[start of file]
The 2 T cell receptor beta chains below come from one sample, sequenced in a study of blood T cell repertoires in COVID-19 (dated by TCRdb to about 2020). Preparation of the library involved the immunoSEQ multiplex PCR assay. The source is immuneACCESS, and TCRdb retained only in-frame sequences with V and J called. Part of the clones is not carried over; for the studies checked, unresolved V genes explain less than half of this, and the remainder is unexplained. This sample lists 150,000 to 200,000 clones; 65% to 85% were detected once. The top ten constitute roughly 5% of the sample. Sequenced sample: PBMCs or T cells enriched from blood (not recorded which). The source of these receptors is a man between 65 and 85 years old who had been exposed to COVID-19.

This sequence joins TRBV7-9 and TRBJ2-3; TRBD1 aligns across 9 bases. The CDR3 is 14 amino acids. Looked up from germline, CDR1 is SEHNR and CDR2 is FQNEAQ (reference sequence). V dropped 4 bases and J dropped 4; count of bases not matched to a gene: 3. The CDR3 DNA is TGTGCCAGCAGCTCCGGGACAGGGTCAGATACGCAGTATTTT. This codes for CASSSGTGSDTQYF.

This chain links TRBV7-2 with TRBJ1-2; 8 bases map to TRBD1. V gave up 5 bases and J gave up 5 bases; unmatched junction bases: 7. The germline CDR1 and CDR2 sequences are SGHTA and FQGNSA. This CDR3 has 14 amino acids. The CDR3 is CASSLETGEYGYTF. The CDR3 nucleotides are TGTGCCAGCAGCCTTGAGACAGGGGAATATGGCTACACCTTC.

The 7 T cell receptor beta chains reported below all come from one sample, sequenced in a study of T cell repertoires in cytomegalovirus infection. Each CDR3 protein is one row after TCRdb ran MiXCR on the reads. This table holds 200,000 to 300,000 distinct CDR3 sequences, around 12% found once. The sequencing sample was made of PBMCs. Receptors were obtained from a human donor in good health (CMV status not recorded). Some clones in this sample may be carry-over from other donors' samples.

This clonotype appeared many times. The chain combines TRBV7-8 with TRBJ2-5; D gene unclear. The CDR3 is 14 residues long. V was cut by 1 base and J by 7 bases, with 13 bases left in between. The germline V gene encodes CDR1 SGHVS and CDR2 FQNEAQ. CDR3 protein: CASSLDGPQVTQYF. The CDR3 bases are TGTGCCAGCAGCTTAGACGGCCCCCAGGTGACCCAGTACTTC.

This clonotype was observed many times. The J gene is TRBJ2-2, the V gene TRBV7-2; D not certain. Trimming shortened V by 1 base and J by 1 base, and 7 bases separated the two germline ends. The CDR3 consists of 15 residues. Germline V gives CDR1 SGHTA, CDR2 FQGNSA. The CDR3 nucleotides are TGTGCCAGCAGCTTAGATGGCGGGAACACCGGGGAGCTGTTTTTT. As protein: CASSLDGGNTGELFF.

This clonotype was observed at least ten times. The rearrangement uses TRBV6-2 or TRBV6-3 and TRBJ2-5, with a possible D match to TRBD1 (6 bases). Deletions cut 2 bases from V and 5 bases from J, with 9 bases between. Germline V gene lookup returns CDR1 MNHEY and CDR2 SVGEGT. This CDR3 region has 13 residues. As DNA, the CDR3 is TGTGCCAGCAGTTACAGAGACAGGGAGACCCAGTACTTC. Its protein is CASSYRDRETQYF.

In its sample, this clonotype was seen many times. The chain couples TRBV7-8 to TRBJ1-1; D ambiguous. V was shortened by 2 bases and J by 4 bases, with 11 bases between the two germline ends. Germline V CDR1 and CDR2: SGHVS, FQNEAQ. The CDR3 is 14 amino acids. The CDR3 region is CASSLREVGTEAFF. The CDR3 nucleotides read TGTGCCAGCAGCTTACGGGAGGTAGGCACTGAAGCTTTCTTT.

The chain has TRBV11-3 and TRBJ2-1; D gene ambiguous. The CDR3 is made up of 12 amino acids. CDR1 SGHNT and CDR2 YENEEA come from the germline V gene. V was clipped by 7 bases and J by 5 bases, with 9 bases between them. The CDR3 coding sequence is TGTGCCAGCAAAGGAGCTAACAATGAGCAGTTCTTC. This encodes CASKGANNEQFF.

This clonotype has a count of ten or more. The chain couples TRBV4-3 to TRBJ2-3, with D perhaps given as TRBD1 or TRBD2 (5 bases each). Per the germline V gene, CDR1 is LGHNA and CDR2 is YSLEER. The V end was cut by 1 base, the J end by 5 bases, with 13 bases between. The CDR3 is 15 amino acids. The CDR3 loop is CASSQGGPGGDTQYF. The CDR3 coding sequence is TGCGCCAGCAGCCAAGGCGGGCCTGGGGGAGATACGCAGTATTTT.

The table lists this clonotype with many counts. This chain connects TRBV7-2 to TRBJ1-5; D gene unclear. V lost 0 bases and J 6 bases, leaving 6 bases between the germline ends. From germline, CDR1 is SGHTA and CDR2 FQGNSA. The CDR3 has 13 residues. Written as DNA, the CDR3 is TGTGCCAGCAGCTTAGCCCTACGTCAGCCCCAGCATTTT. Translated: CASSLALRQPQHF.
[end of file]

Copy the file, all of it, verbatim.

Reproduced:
The 2 T cell receptor beta chains below come from one sample, sequenced in a study of blood T cell repertoires in COVID-19 (dated by TCRdb to about 2020). Preparation of the library involved the immunoSEQ multiplex PCR assay. The source is immuneACCESS, and TCRdb retained only in-frame sequences with V and J called. Part of the clones is not carried over; for the studies checked, unresolved V genes explain less than half of this, and the remainder is unexplained. This sample lists 150,000 to 200,000 clones; 65% to 85% were detected once. The top ten constitute roughly 5% of the sample. Sequenced sample: PBMCs or T cells enriched from blood (not recorded which). The source of these receptors is a man between 65 and 85 years old who had been exposed to COVID-19.

This sequence joins TRBV7-9 and TRBJ2-3; TRBD1 aligns across 9 bases. The CDR3 is 14 amino acids. Looked up from germline, CDR1 is SEHNR and CDR2 is FQNEAQ (reference sequence). V dropped 4 bases and J dropped 4; count of bases not matched to a gene: 3. The CDR3 DNA is TGTGCCAGCAGCTCCGGGACAGGGTCAGATACGCAGTATTTT. This codes for CASSSGTGSDTQYF.

This chain links TRBV7-2 with TRBJ1-2; 8 bases map to TRBD1. V gave up 5 bases and J gave up 5 bases; unmatched junction bases: 7. The germline CDR1 and CDR2 sequences are SGHTA and FQGNSA. This CDR3 has 14 amino acids. The CDR3 is CASSLETGEYGYTF. The CDR3 nucleotides are TGTGCCAGCAGCCTTGAGACAGGGGAATATGGCTACACCTTC.

The 7 T cell receptor beta chains reported below all come from one sample, sequenced in a study of T cell repertoires in cytomegalovirus infection. Each CDR3 protein is one row after TCRdb ran MiXCR on the reads. This table holds 200,000 to 300,000 distinct CDR3 sequences, around 12% found once. The sequencing sample was made of PBMCs. Receptors were obtained from a human donor in good health (CMV status not recorded). Some clones in this sample may be carry-over from other donors' samples.

This clonotype appeared many times. The chain combines TRBV7-8 with TRBJ2-5; D gene unclear. The CDR3 is 14 residues long. V was cut by 1 base and J by 7 bases, with 13 bases left in between. The germline V gene encodes CDR1 SGHVS and CDR2 FQNEAQ. CDR3 protein: CASSLDGPQVTQYF. The CDR3 bases are TGTGCCAGCAGCTTAGACGGCCCCCAGGTGACCCAGTACTTC.

This clonotype was observed many times. The J gene is TRBJ2-2, the V gene TRBV7-2; D not certain. Trimming shortened V by 1 base and J by 1 base, and 7 bases separated the two germline ends. The CDR3 consists of 15 residues. Germline V gives CDR1 SGHTA, CDR2 FQGNSA. The CDR3 nucleotides are TGTGCCAGCAGCTTAGATGGCGGGAACACCGGGGAGCTGTTTTTT. As protein: CASSLDGGNTGELFF.

This clonotype was observed at least ten times. The rearrangement uses TRBV6-2 or TRBV6-3 and TRBJ2-5, with a possible D match to TRBD1 (6 bases). Deletions cut 2 bases from V and 5 bases from J, with 9 bases between. Germline V gene lookup returns CDR1 MNHEY and CDR2 SVGEGT. This CDR3 region has 13 residues. As DNA, the CDR3 is TGTGCCAGCAGTTACAGAGACAGGGAGACCCAGTACTTC. Its protein is CASSYRDRETQYF.

In its sample, this clonotype was seen many times. The chain couples TRBV7-8 to TRBJ1-1; D ambiguous. V was shortened by 2 bases and J by 4 bases, with 11 bases between the two germline ends. Germline V CDR1 and CDR2: SGHVS, FQNEAQ. The CDR3 is 14 amino acids. The CDR3 region is CASSLREVGTEAFF. The CDR3 nucleotides read TGTGCCAGCAGCTTACGGGAGGTAGGCACTGAAGCTTTCTTT.

The chain has TRBV11-3 and TRBJ2-1; D gene ambiguous. The CDR3 is made up of 12 amino acids. CDR1 SGHNT and CDR2 YENEEA come from the germline V gene. V was clipped by 7 bases and J by 5 bases, with 9 bases between them. The CDR3 coding sequence is TGTGCCAGCAAAGGAGCTAACAATGAGCAGTTCTTC. This encodes CASKGANNEQFF.

This clonotype has a count of ten or more. The chain couples TRBV4-3 to TRBJ2-3, with D perhaps given as TRBD1 or TRBD2 (5 bases each). Per the germline V gene, CDR1 is LGHNA and CDR2 is YSLEER. The V end was cut by 1 base, the J end by 5 bases, with 13 bases between. The CDR3 is 15 amino acids. The CDR3 loop is CASSQGGPGGDTQYF. The CDR3 coding sequence is TGCGCCAGCAGCCAAGGCGGGCCTGGGGGAGATACGCAGTATTTT.

The table lists this clonotype with many counts. This chain connects TRBV7-2 to TRBJ1-5; D gene unclear. V lost 0 bases and J 6 bases, leaving 6 bases between the germline ends. From germline, CDR1 is SGHTA and CDR2 FQGNSA. The CDR3 has 13 residues. Written as DNA, the CDR3 is TGTGCCAGCAGCTTAGCCCTACGTCAGCCCCAGCATTTT. Translated: CASSLALRQPQHF.